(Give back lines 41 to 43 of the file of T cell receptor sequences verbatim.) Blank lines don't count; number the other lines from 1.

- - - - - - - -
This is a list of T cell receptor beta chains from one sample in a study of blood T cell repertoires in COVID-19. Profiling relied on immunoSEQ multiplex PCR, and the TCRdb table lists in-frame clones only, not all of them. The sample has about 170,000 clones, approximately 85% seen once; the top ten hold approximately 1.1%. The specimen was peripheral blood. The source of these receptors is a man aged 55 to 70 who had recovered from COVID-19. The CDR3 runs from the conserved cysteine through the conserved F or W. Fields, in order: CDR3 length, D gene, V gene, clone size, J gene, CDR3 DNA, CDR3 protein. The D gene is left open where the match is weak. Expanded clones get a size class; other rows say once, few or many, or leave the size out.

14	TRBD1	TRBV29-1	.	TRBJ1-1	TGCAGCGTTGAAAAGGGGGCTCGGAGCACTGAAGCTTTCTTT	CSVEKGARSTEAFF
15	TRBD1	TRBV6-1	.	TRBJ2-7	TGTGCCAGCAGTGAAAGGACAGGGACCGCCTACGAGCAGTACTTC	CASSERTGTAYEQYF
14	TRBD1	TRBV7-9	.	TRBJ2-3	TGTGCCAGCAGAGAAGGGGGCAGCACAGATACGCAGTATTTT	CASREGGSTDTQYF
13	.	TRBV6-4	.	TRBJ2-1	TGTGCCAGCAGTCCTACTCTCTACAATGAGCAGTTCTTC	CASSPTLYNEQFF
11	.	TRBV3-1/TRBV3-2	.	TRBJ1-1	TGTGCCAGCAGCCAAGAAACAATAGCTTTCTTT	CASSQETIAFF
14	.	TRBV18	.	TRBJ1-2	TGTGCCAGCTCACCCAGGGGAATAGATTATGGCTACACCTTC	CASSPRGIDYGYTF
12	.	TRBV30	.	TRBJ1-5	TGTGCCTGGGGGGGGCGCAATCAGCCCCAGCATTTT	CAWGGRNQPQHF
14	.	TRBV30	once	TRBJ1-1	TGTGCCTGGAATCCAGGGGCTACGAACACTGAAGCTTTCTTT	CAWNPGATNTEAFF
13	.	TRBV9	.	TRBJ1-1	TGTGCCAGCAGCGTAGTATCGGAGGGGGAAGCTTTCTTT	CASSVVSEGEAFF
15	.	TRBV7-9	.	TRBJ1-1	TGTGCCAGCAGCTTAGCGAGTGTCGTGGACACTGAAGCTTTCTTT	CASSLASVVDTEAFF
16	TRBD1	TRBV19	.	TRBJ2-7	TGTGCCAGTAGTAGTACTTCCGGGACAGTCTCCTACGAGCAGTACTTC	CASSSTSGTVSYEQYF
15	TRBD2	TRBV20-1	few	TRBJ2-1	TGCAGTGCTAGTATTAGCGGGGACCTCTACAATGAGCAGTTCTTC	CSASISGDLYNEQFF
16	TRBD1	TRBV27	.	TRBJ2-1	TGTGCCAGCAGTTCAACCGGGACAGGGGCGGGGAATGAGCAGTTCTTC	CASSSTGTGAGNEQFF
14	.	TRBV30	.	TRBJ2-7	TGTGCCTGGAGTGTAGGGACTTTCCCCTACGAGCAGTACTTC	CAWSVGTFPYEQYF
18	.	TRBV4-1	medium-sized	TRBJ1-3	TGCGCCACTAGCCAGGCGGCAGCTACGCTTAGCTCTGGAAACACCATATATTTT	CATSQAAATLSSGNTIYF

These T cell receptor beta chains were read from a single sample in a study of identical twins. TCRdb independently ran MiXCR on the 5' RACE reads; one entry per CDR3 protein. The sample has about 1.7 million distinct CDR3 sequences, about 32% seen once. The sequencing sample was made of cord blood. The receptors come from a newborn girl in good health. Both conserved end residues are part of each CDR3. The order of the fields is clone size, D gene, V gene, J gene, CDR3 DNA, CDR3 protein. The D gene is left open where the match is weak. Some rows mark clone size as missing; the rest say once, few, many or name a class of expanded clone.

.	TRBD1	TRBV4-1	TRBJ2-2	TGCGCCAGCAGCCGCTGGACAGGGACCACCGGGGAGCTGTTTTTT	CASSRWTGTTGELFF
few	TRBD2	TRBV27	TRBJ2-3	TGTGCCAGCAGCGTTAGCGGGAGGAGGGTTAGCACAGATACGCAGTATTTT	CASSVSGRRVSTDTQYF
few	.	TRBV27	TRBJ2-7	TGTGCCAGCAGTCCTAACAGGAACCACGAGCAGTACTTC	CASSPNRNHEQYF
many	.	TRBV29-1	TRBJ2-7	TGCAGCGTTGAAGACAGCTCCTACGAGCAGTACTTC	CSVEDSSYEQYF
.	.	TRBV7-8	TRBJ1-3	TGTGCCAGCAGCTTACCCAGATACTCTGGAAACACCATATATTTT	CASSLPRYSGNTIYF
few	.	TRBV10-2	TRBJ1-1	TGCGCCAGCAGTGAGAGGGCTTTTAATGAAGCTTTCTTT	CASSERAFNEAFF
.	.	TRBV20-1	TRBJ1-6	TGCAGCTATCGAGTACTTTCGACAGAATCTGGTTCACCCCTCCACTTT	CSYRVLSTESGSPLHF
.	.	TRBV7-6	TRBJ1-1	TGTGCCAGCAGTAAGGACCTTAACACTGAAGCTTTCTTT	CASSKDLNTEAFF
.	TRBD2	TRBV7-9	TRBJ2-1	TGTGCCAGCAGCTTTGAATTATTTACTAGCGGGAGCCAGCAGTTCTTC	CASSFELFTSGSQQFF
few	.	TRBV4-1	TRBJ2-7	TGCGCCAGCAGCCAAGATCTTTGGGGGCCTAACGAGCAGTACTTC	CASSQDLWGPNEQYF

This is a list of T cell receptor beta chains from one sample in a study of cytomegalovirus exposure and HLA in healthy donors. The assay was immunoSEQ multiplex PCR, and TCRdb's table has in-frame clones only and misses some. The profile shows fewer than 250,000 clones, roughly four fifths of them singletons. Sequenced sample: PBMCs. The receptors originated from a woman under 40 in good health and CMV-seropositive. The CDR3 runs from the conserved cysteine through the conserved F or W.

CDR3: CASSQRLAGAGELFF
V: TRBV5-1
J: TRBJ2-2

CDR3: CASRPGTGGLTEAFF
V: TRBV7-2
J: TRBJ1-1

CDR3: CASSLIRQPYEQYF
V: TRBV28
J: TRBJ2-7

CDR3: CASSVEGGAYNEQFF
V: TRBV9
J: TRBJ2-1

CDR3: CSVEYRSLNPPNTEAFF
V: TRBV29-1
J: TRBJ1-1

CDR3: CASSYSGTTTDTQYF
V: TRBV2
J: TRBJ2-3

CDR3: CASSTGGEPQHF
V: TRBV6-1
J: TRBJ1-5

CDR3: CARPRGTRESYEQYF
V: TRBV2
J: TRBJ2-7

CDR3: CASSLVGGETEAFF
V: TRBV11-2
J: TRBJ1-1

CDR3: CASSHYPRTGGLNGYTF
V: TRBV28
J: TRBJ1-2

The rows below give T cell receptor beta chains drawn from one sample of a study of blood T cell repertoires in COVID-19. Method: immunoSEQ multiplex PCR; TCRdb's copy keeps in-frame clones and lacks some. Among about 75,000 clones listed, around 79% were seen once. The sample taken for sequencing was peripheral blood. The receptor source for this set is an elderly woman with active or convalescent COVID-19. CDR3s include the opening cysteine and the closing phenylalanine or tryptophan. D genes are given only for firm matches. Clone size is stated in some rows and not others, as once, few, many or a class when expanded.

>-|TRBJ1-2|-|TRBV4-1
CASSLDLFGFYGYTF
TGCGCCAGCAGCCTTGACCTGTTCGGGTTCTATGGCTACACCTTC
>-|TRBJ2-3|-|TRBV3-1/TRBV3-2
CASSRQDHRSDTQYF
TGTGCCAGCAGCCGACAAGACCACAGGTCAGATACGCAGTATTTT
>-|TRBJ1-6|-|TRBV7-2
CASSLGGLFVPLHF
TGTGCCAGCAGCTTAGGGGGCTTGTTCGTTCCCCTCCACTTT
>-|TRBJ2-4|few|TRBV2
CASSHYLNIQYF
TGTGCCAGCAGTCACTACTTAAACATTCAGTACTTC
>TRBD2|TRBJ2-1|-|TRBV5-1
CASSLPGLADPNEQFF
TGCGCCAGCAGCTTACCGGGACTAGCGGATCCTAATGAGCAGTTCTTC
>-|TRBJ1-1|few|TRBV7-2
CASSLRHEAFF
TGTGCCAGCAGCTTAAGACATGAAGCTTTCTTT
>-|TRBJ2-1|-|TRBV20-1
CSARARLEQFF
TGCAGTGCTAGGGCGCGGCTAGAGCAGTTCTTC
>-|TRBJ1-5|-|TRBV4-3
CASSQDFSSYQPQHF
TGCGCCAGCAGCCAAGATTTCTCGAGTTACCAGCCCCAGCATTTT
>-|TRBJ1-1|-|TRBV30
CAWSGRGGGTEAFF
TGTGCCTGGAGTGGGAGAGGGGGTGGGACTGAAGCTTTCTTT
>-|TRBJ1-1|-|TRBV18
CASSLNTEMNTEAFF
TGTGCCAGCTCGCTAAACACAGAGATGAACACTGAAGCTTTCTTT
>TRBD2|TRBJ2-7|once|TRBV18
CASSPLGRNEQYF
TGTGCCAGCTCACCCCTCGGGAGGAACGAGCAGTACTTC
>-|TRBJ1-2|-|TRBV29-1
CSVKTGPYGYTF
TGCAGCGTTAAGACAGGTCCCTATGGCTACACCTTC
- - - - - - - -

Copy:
CDR3: CSVEYRSLNPPNTEAFF
V: TRBV29-1
J: TRBJ1-1